Watchtowers are essentially an ecosystem of third-parties that users employ to outsource monitoring of on-chain transactions relevant to their lightning channels.
Watchtowers effectively act as ‘watchdogs’ of the blockchain to identify and penalize malicious actors for cheating other users within channels. They evaluate whether or not a participant in an LN channel has improperly broadcast a prior channel state, which could be used to reclaim funds after closing the channel with an invalid state.
For their services, they receive fees from users, and several monetization methods could be deployed. Users can even outsource channel monitoring to multiple watchtower services in case one fails.
Recent developments like compact-client side filtering — used in the Neutrino protocol — reduce the overall burden that watchtowers need to take on, but they provide a crucial role in the LN environment — particularly with scaling.
Prudent LN users need to check-in on the status of their off-chain channels correlating to on-chain activity every once in a while, and watchtowers provide a 24/7 hedge against security risks posed by invalid channel states.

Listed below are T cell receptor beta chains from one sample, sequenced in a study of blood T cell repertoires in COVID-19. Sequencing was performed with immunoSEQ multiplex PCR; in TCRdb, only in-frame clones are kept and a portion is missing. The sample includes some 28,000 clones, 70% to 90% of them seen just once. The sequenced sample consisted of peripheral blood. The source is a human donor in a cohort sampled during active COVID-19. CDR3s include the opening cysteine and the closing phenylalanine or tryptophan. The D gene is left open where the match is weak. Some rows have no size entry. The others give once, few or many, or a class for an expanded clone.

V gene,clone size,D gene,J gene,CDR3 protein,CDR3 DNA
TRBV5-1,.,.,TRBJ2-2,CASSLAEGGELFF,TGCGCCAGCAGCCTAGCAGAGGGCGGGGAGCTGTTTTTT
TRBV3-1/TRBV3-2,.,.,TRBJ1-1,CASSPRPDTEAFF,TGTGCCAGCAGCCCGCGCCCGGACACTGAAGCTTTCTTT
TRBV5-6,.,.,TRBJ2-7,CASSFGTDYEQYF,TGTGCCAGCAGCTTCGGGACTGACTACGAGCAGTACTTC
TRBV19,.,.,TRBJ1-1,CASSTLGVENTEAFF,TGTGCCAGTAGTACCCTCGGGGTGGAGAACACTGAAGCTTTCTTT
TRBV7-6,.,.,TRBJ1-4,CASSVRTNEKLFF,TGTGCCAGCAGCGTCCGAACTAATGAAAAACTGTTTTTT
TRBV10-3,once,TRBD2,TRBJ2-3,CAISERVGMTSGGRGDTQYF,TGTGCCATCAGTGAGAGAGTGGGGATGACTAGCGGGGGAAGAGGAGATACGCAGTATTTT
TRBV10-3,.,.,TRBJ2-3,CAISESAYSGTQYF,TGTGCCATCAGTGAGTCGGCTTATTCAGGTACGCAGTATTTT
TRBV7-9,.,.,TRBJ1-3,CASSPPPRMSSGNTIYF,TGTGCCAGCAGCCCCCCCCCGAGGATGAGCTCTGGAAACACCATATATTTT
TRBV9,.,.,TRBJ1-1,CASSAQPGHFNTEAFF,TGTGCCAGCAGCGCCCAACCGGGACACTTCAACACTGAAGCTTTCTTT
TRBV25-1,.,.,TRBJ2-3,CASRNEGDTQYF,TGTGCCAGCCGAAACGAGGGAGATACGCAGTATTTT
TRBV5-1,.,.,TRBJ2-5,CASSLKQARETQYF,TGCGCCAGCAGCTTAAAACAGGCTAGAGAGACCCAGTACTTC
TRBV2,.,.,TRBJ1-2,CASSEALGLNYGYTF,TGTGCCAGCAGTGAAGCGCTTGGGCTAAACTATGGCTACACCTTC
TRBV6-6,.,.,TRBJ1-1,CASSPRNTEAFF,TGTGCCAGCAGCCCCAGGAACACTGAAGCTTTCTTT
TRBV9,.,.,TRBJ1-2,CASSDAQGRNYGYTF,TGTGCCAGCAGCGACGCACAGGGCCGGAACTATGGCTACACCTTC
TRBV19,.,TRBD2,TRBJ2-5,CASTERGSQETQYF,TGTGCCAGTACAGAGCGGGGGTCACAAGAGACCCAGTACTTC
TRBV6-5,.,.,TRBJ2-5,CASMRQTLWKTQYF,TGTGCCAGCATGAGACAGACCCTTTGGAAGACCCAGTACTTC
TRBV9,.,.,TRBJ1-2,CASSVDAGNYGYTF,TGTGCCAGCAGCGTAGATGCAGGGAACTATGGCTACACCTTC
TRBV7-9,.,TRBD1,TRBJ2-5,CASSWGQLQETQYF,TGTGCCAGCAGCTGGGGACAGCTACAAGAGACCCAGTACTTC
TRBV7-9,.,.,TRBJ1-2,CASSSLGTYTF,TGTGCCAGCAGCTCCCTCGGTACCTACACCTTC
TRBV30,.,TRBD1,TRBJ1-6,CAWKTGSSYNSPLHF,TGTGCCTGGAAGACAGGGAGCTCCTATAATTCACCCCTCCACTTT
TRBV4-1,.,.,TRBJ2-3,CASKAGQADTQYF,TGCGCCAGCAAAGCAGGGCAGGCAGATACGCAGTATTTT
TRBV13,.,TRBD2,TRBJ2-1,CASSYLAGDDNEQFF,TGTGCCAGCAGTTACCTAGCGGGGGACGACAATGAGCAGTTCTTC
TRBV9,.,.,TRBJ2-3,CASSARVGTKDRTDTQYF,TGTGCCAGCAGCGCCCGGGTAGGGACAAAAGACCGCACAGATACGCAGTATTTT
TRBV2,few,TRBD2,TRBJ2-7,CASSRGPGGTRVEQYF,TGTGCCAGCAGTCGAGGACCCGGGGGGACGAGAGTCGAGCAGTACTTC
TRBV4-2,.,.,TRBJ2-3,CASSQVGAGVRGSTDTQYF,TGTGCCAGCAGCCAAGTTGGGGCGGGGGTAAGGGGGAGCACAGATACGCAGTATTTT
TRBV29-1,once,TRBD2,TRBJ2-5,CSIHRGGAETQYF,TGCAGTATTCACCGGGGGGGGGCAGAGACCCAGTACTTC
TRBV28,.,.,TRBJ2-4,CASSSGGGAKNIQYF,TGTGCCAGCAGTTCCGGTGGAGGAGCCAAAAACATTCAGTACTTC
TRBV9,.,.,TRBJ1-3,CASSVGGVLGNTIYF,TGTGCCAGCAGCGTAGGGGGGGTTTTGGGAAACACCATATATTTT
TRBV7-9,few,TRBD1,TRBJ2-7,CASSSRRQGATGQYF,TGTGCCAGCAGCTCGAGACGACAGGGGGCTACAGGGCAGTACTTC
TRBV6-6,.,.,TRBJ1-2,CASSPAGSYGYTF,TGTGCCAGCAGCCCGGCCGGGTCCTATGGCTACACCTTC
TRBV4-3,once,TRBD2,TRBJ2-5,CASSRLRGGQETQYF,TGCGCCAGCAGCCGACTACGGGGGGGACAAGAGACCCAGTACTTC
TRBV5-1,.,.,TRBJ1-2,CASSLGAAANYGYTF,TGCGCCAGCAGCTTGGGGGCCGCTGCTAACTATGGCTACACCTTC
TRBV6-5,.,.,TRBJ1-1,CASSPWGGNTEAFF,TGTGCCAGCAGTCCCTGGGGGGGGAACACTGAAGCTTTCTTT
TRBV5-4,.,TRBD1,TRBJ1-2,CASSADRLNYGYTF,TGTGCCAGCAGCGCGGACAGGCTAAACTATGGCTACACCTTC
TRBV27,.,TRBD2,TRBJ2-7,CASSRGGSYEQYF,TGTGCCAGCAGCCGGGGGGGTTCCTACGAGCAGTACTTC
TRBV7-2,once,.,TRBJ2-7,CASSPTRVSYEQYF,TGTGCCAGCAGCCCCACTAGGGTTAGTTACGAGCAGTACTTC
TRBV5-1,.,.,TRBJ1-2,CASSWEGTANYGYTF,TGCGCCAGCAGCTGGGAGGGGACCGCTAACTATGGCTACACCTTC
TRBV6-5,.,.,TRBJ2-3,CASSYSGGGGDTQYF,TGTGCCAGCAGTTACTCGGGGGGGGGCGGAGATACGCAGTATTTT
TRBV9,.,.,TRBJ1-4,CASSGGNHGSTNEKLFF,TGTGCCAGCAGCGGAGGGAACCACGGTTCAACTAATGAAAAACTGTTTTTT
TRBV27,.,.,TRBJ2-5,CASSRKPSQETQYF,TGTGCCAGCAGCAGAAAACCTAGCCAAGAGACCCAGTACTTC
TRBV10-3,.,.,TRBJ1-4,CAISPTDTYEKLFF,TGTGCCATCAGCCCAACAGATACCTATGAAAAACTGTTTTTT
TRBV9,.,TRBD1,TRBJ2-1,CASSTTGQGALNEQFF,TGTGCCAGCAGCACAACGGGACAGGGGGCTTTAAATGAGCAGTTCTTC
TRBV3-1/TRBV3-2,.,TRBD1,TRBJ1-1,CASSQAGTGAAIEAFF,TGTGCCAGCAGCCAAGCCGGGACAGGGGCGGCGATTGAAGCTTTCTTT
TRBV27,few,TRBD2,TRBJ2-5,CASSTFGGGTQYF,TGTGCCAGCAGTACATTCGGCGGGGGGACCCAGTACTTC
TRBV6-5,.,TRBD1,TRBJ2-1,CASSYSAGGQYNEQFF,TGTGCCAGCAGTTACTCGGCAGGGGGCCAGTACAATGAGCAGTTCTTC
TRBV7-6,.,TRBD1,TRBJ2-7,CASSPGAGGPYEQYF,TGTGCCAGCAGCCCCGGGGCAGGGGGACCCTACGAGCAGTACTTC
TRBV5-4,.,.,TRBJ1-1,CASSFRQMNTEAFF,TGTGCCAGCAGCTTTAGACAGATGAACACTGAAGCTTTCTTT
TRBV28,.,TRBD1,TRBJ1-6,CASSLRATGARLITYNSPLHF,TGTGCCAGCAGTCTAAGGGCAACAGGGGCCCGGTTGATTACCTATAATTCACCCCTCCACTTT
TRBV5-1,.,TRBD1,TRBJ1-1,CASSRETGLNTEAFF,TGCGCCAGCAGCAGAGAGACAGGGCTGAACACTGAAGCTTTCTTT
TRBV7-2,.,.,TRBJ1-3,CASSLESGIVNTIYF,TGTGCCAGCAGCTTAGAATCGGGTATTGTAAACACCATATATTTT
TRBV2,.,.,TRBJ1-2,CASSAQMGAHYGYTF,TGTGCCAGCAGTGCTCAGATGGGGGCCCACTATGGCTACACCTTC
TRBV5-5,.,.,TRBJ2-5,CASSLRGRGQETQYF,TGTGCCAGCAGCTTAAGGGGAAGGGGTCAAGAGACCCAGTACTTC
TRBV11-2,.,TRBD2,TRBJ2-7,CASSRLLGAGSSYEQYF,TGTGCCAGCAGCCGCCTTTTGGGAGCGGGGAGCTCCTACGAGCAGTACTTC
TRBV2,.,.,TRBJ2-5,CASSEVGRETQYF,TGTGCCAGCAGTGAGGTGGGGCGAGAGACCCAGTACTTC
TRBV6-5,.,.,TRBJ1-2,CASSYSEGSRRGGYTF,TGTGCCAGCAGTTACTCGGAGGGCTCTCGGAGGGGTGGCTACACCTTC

Bitcoin’s LN takes a privacy-oriented approach, so mitigating the ability of watchtowers to link transactions to specific channels is vital, and several innovations have a direct effect on the mesh network’s ability to scale and maintain privacy.
How Watchtowers Work
Watchtowers are third-parties that monitor the Bitcoin blockchain 24/7 on behalf of their clients.
They look for discrepancies between on-chain transactions and closing off-chain channels with invalid states. Every off-chain LN channel payment requires a valid commitment that creates a current state of the channel balance. The state can be updated by either party in a…